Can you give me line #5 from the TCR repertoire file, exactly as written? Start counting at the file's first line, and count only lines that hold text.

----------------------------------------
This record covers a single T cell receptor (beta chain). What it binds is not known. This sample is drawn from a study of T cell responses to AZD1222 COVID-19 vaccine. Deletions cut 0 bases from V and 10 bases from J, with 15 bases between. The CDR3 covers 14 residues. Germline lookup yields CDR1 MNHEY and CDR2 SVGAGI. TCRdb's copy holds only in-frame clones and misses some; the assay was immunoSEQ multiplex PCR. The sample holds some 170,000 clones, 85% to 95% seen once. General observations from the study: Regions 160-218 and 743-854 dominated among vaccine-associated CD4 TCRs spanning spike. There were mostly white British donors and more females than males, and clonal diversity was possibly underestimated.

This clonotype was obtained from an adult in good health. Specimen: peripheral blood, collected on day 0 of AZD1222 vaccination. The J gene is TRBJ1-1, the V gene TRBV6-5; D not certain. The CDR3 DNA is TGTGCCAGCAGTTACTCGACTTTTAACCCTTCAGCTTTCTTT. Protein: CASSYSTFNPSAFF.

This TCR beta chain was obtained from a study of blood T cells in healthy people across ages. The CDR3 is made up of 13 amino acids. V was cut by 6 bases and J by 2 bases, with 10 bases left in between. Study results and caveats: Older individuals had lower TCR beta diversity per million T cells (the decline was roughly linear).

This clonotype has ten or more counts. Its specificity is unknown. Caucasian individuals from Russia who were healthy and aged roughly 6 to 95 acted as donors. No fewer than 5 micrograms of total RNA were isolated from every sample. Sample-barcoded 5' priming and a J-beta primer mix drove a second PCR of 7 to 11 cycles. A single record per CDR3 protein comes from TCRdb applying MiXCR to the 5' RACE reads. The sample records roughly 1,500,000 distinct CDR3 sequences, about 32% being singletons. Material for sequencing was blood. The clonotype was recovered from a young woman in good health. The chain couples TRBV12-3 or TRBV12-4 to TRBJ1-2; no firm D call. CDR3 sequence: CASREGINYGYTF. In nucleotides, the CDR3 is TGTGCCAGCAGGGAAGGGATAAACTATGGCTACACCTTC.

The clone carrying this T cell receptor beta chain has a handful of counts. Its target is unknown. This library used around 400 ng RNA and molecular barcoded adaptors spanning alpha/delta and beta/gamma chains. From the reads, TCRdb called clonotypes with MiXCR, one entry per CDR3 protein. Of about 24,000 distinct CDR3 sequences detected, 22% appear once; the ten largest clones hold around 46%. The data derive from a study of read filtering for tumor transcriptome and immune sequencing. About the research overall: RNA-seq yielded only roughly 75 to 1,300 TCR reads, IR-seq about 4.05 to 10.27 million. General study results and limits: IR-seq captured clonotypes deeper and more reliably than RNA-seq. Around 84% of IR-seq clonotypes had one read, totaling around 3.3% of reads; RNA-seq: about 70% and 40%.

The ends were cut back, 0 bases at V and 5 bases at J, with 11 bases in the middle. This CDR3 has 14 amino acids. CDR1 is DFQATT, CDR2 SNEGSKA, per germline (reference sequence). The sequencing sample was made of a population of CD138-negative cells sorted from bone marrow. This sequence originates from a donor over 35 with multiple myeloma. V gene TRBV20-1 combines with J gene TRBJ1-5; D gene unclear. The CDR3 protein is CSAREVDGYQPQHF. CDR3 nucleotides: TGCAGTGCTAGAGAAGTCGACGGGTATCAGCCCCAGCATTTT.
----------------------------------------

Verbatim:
The clone carrying this T cell receptor beta chain has a handful of counts. Its target is unknown. This library used around 400 ng RNA and molecular barcoded adaptors spanning alpha/delta and beta/gamma chains. From the reads, TCRdb called clonotypes with MiXCR, one entry per CDR3 protein. Of about 24,000 distinct CDR3 sequences detected, 22% appear once; the ten largest clones hold around 46%. The data derive from a study of read filtering for tumor transcriptome and immune sequencing. About the research overall: RNA-seq yielded only roughly 75 to 1,300 TCR reads, IR-seq about 4.05 to 10.27 million. General study results and limits: IR-seq captured clonotypes deeper and more reliably than RNA-seq. Around 84% of IR-seq clonotypes had one read, totaling around 3.3% of reads; RNA-seq: about 70% and 40%.